Suggested Uses and Limitations
    Species associations with ecological systems should be used to generate potential lists of species that may occupy broader landscapes for the purposes of landscape-level planning.  These potential lists of species should not be used in place of documented occurrences of species (this information can be requested at: or systematic surveys for species and evaluations of habitat at a local site level by trained biologists.  Users of this information should be aware that the land cover data used to generate species associations is based on imagery from the late 1990s and early 2000s and was only intended to be used at broader landscape scales.  Land cover mapping accuracy is particularly problematic when the systems occur as small patches or where the land cover types have been altered over the past decade.  Thus, particular caution should be used when using the associations in assessments of smaller areas (e.g., evaluations of public land survey sections).  Finally, although a species may be associated with a particular ecological system within its known geographic range, portions of that ecological system may occur outside of the species’ known geographic range.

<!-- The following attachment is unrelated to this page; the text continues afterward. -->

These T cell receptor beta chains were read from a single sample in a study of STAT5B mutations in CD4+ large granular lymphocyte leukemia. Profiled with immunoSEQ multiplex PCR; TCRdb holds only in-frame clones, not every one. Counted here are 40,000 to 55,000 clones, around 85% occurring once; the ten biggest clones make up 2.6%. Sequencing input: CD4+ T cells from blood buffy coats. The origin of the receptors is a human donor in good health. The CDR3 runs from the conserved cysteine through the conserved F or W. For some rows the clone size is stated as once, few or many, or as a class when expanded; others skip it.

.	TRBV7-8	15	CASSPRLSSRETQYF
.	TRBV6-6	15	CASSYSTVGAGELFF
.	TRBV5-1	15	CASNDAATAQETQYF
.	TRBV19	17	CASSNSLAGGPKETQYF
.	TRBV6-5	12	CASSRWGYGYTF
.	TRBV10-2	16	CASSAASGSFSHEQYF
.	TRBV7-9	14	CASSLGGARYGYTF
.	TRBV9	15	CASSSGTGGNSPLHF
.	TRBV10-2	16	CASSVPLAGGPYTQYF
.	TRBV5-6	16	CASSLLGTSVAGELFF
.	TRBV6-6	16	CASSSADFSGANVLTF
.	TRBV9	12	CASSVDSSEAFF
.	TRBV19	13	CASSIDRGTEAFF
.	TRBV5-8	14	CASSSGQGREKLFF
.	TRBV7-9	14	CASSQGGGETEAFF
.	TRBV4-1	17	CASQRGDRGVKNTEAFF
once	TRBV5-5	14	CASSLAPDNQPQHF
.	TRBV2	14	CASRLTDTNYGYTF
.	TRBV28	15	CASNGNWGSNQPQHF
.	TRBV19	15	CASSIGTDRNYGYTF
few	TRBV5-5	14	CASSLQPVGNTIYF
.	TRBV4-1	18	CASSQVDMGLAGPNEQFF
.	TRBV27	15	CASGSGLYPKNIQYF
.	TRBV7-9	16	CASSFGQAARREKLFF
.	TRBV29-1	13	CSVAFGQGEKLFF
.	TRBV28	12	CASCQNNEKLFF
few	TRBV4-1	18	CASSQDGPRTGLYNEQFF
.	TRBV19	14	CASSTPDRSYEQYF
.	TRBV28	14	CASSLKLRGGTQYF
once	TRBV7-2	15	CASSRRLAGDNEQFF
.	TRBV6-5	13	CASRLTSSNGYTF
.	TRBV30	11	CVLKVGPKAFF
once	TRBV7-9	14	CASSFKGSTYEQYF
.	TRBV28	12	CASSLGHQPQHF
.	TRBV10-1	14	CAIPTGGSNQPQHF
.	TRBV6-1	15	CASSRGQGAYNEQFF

Literature Cited
    • Adams, R.A.  2003.  Bats of the Rocky Mountain West; natural history, ecology, and conservation.  Boulder, CO: University Press of Colorado.  289 p.
    • Dobkin, D. S.  1992.  Neotropical migrant land birds in the Northern Rockies and Great Plains. USDA Forest Service, Northern Region. Publication No. R1-93-34.  Missoula, MT.